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Updated with Video: Charge Bikes Releases Ti CX Frame, Tech Heavy Dropouts & More

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Charge Bikes Titanium CX Frame

We just got word of some new bikes from Charge for 2013. Above is their limited edition titanium CX frame. They’re using a process similar to 3d printing to create the dropouts. A laser carves the dropouts step-by-step from titanium powder and there’s no wasted materials with all excess dust collected and melted into different products. Constructing the dropouts in this way is not only ultramodern, but also cuts unnecessary weight. The frame itself will be made in traditional ways – for now – and though pictured above with a straight headtube, final products will have tapered headtubes.

Charge is only making 50 0f these frames, and they’ll run £2,000 in the 2013-14 season. On top of this, Charge has a new commuter bike titled the Grater and an addition to the Plug line. Click ‘more’ for info and a video of the titanium dropouts…

Updated: Charge just released a video documenting how they create the dropouts on the new CX frame.

2013 Charge Bikes Grater

The Grater is a new aluminum around-towner that’ll sell for an affordable £399.99. It gets a single ring chainring, flat bars, and mini v-brakes. Not pictured above, Charge also modified their Plug SS build with a Sturmey Archer 3 speed hub and will release it in 2013 as the Plug 3.

Check out the full coverage of the 2013 Charge Collection including Charge’s “Surface” clothing line over at Road.cc.

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11 years ago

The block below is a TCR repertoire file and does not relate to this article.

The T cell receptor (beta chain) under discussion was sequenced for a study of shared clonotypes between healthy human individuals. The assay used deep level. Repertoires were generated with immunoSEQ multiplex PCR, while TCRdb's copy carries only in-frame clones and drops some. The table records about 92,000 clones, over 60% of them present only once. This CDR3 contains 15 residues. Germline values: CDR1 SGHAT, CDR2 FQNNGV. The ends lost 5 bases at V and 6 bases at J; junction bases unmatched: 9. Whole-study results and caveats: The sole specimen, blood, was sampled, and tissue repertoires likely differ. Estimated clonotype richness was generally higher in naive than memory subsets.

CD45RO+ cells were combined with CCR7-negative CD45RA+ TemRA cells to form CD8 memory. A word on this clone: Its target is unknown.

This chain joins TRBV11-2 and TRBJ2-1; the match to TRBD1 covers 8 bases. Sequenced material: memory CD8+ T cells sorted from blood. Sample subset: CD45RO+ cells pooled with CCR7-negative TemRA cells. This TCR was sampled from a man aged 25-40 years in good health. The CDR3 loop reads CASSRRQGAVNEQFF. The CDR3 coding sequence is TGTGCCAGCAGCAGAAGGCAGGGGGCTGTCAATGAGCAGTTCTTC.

those dropouts are trick! I like the built-in 3D logo in the interior of the curve. I wonder though, if this assembly method actually saves weight over a one-piece curved seat/chain stay tube with a welded on dropout, a la Yeti’s ARC frame. That aside, it does looks friggin sweet.

Inspector Gadget
Inspector Gadget
11 years ago

Is there a link to detailed photos of the dropouts?

Marc Basiliere
11 years ago

There are a number of advantages to this process. If I’m right, the curve shown here would be awfully tight as a bend, for one. The real beauty is the hollow nature of the dropouts: additive manufacturing allows for geometry that just wouldn’t be manufacturable through any other method. Unlike machining, there is essentially no scrap- the remaining Ti powder goes back into the machine. There is also the advantage (especially for short runs) that tooling isn’t required. Also, Arcam (who make similar machines) have some interesting claims about the grain structure of the resulting parts. This is really exciting stuff- once you pull away from thinking about how things have been built in the past, some truly interesting geometry becomes possible. I’ve seen landing gear knuckles and replacement human skull parts made this way. Really, really exciting stuff.

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